- Remember that speed limits are meant for dry roads, not roads covered in snow and ice. You should reduce your speed and increase your following distance as road conditions and visibility worsen.
- Be cautious on bridges and overpasses as they are commonly the first areas to become icy.
- Avoid passing snow plows and sand trucks. The drivers can have limited visibility, and the road in front of them could be worse than the road behind.
- Drive Slow! Your boss will understand if you are a few minutes late due to winter weather conditions. Plan ahead and monitor weather conditions by checking local news stations the night before.
- If you must travel during a snowstorm or in blizzard conditions, be sure to let a relative, friend or coworker know where you are headed and your expected arrival time. Avoid the temptation to check or be on your phone while driving as all of your attention should be on arriving safely.
Just remember, as important as it is to have your car tuned and have a winter survival kit in your trunk, it’s equally imperative to know how to protect yourself while driving in the snow and ice. Follow these tips and you will feel safer and more prepared this winter!
I shared this post last year but I wanted to share again as a reminder to be smart while doing your holiday shopping. Check out this guest post from Cait Klein at Nerdwallet! NerdWallet is a personal finance website that is focused on helping people lead better lives through financial education and empowerment. When it comes to credit cards, insurance, loans or expenses like hospital costs, consumers make almost all their decisions in the dark. NerdWallet is changing that by building accessible online tools and providing research and experts that can’t be found anywhere else, all to balance consumer finance in favor of the consumer. They call it putting knowledge in your wallet.
The holidays are a time of family, friends and fun, but for an unfortunate few, it’s also a season marred by fraud and even theft. Here are some tips to help you protect yourself while shopping online and at the store.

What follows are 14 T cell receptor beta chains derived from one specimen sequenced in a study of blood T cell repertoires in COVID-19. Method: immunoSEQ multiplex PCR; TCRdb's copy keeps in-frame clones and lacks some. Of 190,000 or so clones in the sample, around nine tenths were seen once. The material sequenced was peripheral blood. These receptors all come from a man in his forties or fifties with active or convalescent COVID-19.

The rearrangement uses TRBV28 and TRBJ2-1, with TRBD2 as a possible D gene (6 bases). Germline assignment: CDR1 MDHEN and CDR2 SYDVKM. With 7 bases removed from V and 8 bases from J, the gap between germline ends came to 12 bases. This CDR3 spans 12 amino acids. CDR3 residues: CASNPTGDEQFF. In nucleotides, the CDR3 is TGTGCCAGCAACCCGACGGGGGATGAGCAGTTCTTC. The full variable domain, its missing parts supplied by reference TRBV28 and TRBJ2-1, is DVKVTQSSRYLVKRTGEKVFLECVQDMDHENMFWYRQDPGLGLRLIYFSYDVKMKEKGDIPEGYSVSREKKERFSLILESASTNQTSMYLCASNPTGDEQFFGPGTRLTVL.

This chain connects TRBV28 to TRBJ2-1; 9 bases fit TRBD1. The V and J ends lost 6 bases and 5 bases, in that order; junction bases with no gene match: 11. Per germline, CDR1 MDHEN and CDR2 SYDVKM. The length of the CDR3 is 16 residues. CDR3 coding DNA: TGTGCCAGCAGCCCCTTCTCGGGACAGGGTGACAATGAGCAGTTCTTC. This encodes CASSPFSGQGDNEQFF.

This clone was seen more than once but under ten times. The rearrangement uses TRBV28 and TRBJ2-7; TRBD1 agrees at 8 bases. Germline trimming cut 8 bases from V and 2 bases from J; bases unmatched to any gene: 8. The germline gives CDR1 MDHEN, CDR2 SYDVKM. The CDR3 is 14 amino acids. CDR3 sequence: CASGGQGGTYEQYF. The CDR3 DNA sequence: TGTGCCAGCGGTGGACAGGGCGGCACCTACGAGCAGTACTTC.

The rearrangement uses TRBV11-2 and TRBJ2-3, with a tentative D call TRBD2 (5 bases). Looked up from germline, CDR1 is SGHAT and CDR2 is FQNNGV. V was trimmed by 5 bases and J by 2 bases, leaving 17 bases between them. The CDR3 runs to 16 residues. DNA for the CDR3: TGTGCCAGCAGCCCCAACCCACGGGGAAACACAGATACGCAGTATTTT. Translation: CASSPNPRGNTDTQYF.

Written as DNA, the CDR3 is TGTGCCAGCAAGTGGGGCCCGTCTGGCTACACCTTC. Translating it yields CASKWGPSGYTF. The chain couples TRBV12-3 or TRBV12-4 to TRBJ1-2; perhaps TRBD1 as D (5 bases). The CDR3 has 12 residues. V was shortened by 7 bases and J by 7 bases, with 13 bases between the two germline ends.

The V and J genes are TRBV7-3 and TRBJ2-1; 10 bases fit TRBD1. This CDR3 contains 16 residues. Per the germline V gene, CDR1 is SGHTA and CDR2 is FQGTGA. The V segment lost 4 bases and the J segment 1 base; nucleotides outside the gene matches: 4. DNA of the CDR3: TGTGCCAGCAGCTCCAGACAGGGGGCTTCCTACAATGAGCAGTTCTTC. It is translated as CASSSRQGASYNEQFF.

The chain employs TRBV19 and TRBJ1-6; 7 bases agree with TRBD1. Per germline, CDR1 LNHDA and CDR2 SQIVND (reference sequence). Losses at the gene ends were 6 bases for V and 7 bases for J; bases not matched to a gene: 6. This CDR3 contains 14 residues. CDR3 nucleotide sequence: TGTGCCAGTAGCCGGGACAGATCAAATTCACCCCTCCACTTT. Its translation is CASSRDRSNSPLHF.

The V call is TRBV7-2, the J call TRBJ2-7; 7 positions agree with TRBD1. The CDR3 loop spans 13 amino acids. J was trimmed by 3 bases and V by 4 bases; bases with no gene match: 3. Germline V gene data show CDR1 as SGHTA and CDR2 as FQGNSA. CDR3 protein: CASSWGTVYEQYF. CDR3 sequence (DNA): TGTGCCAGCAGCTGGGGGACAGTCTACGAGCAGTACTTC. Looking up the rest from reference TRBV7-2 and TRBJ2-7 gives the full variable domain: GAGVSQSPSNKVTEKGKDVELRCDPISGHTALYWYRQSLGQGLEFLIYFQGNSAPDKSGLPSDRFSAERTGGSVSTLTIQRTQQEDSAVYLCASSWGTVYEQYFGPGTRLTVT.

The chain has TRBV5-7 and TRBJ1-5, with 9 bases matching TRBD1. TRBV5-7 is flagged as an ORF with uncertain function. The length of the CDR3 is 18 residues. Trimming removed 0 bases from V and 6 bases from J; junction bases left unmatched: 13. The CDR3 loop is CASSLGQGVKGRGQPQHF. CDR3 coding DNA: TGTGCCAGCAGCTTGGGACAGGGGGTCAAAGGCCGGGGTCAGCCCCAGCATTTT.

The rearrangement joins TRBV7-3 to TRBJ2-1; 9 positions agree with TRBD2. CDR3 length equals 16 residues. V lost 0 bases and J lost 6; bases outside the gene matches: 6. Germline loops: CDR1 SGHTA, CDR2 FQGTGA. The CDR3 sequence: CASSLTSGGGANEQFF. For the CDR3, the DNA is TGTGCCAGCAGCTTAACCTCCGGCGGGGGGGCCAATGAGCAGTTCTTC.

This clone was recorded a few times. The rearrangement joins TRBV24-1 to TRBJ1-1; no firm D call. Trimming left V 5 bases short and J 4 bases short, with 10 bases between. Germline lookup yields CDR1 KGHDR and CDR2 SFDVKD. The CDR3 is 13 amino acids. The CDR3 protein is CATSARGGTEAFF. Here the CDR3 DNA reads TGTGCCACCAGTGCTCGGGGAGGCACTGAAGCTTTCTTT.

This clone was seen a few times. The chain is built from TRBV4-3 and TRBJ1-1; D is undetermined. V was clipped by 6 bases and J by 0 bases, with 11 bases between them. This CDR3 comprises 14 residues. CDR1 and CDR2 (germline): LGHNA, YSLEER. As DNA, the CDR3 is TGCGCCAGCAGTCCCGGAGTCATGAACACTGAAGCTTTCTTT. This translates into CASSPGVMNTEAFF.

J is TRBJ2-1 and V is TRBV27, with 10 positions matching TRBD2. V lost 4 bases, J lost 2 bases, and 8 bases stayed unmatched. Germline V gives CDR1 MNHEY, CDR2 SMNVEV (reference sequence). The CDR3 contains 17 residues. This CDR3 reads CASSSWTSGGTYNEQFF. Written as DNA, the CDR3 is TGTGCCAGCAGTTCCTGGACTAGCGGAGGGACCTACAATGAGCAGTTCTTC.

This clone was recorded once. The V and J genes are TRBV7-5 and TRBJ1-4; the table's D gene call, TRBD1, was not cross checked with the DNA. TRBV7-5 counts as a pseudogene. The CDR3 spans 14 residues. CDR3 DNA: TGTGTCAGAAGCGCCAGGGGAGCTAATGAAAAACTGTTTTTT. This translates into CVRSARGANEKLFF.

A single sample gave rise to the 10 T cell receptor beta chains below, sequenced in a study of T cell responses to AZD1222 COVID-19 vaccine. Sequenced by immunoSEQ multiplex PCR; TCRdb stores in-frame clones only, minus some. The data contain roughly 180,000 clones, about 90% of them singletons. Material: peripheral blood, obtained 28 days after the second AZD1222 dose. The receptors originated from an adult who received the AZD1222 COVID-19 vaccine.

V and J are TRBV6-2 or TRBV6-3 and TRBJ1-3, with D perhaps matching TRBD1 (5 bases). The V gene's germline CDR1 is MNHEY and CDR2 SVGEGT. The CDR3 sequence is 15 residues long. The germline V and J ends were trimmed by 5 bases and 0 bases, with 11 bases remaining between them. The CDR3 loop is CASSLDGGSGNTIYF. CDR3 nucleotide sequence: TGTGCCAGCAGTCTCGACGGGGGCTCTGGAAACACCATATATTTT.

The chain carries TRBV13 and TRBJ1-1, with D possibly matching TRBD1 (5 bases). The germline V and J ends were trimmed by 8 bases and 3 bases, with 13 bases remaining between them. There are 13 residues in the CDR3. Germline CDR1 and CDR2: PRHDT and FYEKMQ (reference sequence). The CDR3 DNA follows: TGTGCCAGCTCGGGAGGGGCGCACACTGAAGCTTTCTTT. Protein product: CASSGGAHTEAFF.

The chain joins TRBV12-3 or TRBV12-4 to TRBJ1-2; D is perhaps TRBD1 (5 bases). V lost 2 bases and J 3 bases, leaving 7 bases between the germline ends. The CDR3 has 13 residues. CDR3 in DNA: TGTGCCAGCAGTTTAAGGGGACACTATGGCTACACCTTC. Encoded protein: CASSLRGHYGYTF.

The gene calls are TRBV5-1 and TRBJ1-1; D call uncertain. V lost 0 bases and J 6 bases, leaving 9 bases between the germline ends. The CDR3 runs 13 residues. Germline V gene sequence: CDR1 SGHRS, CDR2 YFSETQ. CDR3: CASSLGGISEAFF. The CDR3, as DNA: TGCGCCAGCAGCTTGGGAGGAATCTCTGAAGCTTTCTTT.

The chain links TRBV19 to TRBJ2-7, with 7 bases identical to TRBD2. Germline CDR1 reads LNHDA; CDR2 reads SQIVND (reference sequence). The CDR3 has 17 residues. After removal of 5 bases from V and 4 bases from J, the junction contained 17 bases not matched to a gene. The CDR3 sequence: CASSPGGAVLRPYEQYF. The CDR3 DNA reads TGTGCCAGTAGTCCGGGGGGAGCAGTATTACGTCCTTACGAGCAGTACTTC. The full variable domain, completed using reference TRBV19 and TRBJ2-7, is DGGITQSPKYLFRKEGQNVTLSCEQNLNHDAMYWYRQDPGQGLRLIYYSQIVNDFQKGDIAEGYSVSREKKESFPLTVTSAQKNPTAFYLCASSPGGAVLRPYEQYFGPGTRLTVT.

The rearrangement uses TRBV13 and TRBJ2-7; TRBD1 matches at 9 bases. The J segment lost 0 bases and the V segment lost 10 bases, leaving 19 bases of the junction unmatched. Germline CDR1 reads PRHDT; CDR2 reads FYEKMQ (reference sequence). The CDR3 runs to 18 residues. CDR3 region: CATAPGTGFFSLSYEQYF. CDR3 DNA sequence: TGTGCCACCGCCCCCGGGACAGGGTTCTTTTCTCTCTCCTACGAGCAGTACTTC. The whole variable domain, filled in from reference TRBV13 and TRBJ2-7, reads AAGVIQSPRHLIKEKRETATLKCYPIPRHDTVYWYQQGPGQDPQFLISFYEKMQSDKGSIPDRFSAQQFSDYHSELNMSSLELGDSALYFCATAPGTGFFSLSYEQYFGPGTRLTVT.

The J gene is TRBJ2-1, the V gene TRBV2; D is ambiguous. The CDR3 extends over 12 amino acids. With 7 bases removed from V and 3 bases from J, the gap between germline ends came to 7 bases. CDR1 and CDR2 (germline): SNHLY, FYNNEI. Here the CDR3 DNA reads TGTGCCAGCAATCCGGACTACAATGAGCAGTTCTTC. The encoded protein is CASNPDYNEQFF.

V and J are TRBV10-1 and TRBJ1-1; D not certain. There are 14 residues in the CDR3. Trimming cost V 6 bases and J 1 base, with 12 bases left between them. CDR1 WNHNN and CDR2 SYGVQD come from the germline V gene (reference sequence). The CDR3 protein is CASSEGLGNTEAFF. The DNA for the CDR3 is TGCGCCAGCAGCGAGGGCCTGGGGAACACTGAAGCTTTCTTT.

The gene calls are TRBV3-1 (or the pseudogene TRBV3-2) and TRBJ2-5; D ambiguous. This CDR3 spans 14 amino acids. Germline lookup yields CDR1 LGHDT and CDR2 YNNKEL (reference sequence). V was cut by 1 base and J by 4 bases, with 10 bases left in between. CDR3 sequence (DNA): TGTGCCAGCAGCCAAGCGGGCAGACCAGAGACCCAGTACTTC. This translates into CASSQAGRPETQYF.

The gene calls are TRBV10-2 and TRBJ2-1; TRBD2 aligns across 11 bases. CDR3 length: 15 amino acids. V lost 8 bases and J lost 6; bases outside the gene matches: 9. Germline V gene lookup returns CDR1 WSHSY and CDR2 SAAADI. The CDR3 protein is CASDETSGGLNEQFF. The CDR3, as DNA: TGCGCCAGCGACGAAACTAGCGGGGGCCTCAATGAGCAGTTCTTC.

Online Safety Tips
- Shop smart: If you plan on making purchases online, only use secure websites with URLs prefaced with https://, rather than http://. Think of the extra “s” as standing for safety.
- Bolster passwords: If it’s been a while since you last changed your passwords, now’s the time. Avoid using the same one across multiple sites so that if one gets hacked, others won’t fall as well. Make passwords a mixture of upper- and lowercase letters and numbers, along with symbols. For example MeRRyXmaS!* is a much safer password than MerryChristmas.
- Log out when done: After completing an online transaction, make sure to log out of the website and close the browsing tab instead of hopping directly over to another site. It may be tempting to keep multiple sites open at once to speed movement between them, but avoid creating this browser mall. For each purchase, open a new browser to ensure security.
- Watch for porch poachers: As online purchases are shipped, keep track of when the orders are set to reach your door. You can track packages online to make sure they don’t sit on a porch or step for hours, presenting a tempting target for thieves. Try to be home to accept deliveries, or ask a neighbor to grab them.
- Beware of identity theft: Personal information about tens of millions of people in the U.S. has been exposed by data breaches, mostly involving big retail chains like Target, Home Depot and T.J. Maxx. While taking precautions such as changing passwords can help you avoid becoming a victim, keep an eye on your accounts for any suspicious activity. Most bank, debit and credit card accounts can be monitored online and with smartphones as well as through mailed monthly statements. Financial services providers like Community 1st Credit Union often offer online andmobile apps to help you keep an eye on things. If you think one of your accounts has been compromised, report it to the account provider first, then file an identity theft report with theFederal Trade Commission.
- Shop smart: If an online deal sounds like a holiday hoax, chances are it is. Be skeptical about closeouts, super discounts and terms that seem too good to be true.
In-Store Safety Tips
- Shop in numbers: The more the merrier—as well as safer. Shop with a friend or family member to help you avoid in-store predators. If you’re lugging more bags than you can easily carry, it can attract a thief who could grab a sack or slip something out of one unnoticed.
- Hide and lock: Keep purchases hidden from view in your vehicle’s trunk or covered cargo space, and remember to lock the doors. Bring along a blanket or extra jacket to toss over any purchases you must leave on a seat.
- Watch out: Heading to and from the parking lot, keep an eye out for sketchy characters hanging around, and keep your purse or wallet tucked inside a jacket. Danger isn’t everywhere, of course, but it’s better to be safe than sorry — and it never hurts to be alert to your surroundings.
Simple precautions like these can help keep you safe this holiday season, both online and in stores.
Cait Klein, NerdWallet